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Updated: Mar 12, 2022

Kate traced her front teeth with her tongue, accidentally opening her lips from time to time. She had read an article the previous night about a barman being bet up outside of his own pub. He ended up losing all his teeth. She wishes that were her. Not because her teeth were yellow or crooked, but because her teeth always seemed to be lathered in a grimy substance that would never disappear. It could be a new start. Three thousand euro spent on braces or ten minutes spent brushing her teeth every day could not help this. She blamed the grime that coated her mouth for the wads of spit surrounding the corner of her mouth and her distinct Wexford town accent, but particularly for the way she talked. She talked like an old sailor – really – and despite embracing it for long enough, it affected her. She daydreamed about a day when she would present herself eloquently. She would use big words and not stumble or spray food while standing up for herself. She dreamed – more than anything – to speak how she wrote, how she thought, how she painted, how she listened.

“What are you doing?” a voice trailed from behind the counter, “did you clean those tables?”

“Of course,” she lied. She had only wiped off the crumbs, not following the disinfecting etiquette. She felt hatred towards cleaning since she had to refuse a family of five a table. The table wasn’t dry when they arrived, forcing them to sit beside the window. Ten minutes later, a couple came in and sat on that table, the largest table in there. She felt like telling them to cop on, but they were regulars.

That couple was in again this morning. Sometimes they would make passing comments while Kate was there. Whenever they sat outside, Kate could hear they were raising their voice that little bit if she ever came close to them. She wondered if this was for her benefit. Were they speaking louder solely for her to hear? Not only that, but they would also discuss topics that interested her. Topics that Kate didn’t even remember telling them that she had an interest in. She had had very few full conversations with these two people, and Kate found them insufferable. She asked them how they met, a fairly nonchalant approach to a chat. They had met online, and it was killing them to have to admit that.

“From the minute we started talking it felt like I couldn’t stop,” the woman gassed gripping her partner’s hand tightly, “we would text for hours, replying instantly. Good morning texts, goodnight texts, good afternoon texts!”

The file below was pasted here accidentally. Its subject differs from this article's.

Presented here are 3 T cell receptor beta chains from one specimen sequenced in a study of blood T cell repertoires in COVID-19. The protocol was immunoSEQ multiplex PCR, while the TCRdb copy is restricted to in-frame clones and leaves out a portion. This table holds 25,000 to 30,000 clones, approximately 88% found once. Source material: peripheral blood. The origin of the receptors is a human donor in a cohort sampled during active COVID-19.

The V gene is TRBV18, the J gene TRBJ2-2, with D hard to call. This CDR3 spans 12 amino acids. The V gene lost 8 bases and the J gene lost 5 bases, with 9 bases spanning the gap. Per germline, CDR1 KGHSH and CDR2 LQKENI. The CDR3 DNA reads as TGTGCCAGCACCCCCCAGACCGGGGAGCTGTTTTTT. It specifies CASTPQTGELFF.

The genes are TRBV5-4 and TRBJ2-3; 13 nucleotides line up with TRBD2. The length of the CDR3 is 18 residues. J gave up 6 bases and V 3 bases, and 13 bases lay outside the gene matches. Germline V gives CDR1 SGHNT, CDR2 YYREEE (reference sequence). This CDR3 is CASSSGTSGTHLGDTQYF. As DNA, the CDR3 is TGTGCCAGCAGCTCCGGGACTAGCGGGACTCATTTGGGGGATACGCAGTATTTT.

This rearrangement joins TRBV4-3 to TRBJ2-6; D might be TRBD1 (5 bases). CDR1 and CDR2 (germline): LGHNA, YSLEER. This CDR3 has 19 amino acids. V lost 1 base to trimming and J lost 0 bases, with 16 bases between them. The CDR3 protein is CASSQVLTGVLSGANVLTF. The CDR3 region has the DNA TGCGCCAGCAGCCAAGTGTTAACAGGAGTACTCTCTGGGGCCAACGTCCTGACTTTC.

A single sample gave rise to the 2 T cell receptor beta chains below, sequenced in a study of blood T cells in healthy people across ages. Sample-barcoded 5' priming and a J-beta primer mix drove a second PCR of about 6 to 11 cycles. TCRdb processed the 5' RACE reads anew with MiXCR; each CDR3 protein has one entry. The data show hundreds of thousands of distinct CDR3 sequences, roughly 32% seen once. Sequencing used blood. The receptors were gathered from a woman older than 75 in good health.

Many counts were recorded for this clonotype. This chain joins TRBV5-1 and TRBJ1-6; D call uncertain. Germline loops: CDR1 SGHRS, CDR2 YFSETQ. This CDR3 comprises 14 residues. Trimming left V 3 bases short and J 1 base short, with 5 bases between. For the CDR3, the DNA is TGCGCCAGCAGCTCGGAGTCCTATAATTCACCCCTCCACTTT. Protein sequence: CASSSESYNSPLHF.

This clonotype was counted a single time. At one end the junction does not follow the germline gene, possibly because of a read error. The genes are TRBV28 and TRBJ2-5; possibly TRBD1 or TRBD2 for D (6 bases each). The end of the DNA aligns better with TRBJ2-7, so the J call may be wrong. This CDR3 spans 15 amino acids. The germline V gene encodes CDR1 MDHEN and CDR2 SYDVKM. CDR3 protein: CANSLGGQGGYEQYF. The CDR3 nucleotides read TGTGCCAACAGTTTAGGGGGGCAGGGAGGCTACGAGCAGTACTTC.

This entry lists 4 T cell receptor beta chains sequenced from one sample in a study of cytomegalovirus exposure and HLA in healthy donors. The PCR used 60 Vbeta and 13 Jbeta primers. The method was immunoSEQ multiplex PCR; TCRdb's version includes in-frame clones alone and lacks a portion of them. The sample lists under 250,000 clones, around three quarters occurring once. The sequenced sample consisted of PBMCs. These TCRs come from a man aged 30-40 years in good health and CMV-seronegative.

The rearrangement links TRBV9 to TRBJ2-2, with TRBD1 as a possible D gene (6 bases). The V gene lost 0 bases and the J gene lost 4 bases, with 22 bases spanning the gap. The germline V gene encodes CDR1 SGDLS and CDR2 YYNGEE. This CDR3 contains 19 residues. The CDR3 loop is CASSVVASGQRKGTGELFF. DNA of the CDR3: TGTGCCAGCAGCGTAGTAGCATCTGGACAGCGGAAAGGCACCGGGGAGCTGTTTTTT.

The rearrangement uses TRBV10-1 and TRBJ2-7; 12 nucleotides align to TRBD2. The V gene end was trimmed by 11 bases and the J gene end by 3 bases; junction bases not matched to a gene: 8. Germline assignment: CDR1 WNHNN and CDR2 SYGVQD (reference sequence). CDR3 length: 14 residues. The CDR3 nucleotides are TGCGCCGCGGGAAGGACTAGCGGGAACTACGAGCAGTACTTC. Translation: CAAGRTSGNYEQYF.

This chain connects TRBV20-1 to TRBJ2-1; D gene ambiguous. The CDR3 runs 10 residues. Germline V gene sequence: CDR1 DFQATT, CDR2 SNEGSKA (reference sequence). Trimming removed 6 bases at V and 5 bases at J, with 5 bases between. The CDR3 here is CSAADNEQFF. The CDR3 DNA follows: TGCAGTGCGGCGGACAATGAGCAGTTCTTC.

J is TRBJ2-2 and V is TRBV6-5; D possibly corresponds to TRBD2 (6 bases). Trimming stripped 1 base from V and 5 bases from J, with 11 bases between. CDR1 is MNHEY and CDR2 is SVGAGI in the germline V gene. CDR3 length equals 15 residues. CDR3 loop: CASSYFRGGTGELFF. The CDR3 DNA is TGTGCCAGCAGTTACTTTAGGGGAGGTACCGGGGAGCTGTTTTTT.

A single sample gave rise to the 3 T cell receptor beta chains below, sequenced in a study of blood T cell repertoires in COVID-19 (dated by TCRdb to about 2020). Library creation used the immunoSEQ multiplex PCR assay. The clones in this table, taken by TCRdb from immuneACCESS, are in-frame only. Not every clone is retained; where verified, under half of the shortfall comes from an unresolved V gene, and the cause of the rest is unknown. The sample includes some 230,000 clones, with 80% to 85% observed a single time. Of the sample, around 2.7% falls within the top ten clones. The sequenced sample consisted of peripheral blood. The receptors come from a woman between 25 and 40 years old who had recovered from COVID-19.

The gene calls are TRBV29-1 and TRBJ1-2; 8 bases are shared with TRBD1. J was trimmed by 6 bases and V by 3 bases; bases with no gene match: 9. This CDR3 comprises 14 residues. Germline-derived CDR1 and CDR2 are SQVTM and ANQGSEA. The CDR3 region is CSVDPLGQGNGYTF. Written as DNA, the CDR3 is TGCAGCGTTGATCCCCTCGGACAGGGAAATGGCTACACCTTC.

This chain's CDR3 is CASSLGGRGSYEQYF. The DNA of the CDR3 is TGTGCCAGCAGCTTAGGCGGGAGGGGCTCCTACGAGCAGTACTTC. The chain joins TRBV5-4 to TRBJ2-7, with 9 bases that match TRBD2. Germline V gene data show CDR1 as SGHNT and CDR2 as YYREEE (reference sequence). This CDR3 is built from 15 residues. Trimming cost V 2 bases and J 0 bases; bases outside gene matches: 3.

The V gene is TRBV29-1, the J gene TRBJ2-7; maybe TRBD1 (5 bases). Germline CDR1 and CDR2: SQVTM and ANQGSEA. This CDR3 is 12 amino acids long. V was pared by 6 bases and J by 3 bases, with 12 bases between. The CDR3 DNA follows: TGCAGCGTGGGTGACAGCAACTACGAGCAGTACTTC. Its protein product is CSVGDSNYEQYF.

“I once dated a guy who sent me good morning texts,” Kate admitted.

They weren’t just any texts. They were paragraphs. Two hundred words if not more to motivate her every morning. He told her how beautiful she was, how capable she was. She had the world under her belt, how could she not see that? She dumped him brutally, in the worst way she knew how. She told him she saw him as more of a friend. He hasn’t really been the same since. He started dating the one other girl in their class that liked art. He didn’t even fancy that girl, he told Kate that, he was just trying to summon her characteristics in someone else.

“Shame a girl like you is single,” they would shake their heads, then laugh. Laugh until there is nothing left to laugh about. Laugh as though they wanted Kate to join in. Kate told them she didn’t want a relationship. In fact, she promised herself she wasn’t going to settle down for the next ten years. This was a lie she made up on the spot. They were dumbfounded.

“You daydream, girl,” her boss smirked. She had a soft spot for him. They exchanged glances at weird customers and even christened each other with nicknames.

Kate was K-Dog, and Terence was T-Dog. The customers liked this, a visible connection. Nonetheless, Terence was awkward to work for. She didn’t have a salary, rather she worked whatever shift she could so that she could ‘dance to the rhythm of her own beat’. Terence and Kate had made an agreement; for her job not to be too serious. However, Terence also had three others working for him and one of them even had a full-time position. Kate didn’t want that, but she was annoyed she hadn’t at least been asked.

“I’ve time for you,” Terence giggled to himself, “you work next weekend?”

He knew grammar, but just like Kate, he didn’t talk properly. It gave him a slight edge. He couldn’t really do other accents well. When he mimicked people, he sounded like a child pretending to be from Australia. No one could copy him. The Wexford accent is difficult enough to master.

“I’ll ask my Dad,” Kate sighed while looking out the window, “maybe.”

“I need to know,” Terence whined, “we be busy, I think.”